Gantz tours North: 'We must maintain high level of alert'

Some 100 protesters remain at Kuneitra, Majdal Shams following Naksa Day attempts to infiltrate Israel; IDF rejects Syrian claims of 23 dead.

By JPOST.COM STAFF
June 6, 2011 15:41
2 minute read.
IDF chief of General Staff Benny Gantz [file]

Benny Gantz 311. (photo credit: IDF Spokesperson)

 
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IDF Chief of General Staff Lt.-Gen. Benny Gantz visited a tank division in the North on Monday, a day after pro-Palestinian demonstrations in the area resulted in multiple casualties.

"We must continue to maintain a high level of alert and be prepared," said Gantz. We are prepared to deal with every obstacle and to activate our defenses against possible terrorist threats and against mass attempts to cross our borders."

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Gantz met with soldiers stationed at the border, IDF OC Northern Command Maj.-Gen. Gadi Eizenkot, and the commander of the division, Brig.-Gen. Eyal Zamir. They provided him with a detailed summary of the last 24 hours, information on the deployment of soldiers in the region and plans to take pro-active steps to deal with the current situation.

The IDF continued its increased presence along the border as some 100 demonstrators continued to linger at both Kuneitra and Majdal Shams following repeated attempts to infiltrate the border on Sunday as part of Naksa Day protests.

While the protesters were not attempting to cross the border on Monday morning, the IDF remained prepared for a renewal of activity. Defense Minister Ehud Barak said that the IDF is prepared for the possibility that protesters will continue to demonstrate at the border.

Syrian Health Minister Wael al-Halki claimed 23 activists were killed, and 350 were wounded, in the clashes to commemorate the Palestinian “Naksa,” or “setback” of the 1967 Six-Day War on Sunday, although the numbers could not be verified. The IDF rejected the reports of 23 deaths as "exaggerated," Army Radio reported on Monday.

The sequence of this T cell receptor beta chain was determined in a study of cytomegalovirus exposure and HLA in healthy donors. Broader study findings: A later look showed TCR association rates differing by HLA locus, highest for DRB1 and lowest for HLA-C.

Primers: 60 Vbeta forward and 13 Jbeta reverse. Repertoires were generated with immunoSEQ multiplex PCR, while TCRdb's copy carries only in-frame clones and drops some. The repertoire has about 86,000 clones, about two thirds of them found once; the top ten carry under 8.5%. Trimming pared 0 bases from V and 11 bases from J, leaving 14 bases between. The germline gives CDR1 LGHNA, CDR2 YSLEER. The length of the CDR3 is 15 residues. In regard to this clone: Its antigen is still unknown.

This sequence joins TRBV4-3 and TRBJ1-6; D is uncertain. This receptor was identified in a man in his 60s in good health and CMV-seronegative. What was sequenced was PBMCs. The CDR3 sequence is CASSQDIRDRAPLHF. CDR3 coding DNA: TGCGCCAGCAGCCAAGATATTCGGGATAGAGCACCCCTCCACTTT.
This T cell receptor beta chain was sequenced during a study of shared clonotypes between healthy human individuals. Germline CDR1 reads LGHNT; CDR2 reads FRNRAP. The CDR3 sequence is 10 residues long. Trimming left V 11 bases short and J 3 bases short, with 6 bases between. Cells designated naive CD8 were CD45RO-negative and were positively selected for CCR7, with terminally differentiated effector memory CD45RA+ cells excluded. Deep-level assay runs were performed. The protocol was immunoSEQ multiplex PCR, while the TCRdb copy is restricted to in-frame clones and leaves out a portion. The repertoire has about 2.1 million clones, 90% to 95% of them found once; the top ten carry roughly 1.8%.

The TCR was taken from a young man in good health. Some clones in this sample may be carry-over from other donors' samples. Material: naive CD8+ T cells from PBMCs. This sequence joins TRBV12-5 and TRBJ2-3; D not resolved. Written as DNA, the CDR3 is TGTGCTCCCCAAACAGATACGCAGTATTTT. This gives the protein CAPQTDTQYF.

Barak told Israel Radio that he believed the death count was under 20.



The Army said that at least eight protesters who died in Naksa Day border clashes were killed by land mines that exploded on the Syrian side of the border, after the rioters threw gasoline bombs, which exploded in a field, starting a fire that then set off the mines.

An IDF official said that it was clear the Syrian government gave the green light for the protesters to move toward the border, and contrasted this with the situation on Sunday in Lebanon, where the border was quiet.

“One can only suppose that there was a decision taken in Syria to exploit the situation to change the subject from what is going on inside Syria,” the official said. The official also asked whether the Palestinians feel comfortable “being used as a propaganda tool by an authoritarian government butchering its own people.”

On Sunday, protesters massed at the border without interference from Syrian troops, in what the IDF described as a provocation by President Basher Assad that was designed to distract world attention away from the ongoing slaughter of protesters in Syria by Assad’s troops.

Yaakov Lappin and Herb Keinon contributed to this report.

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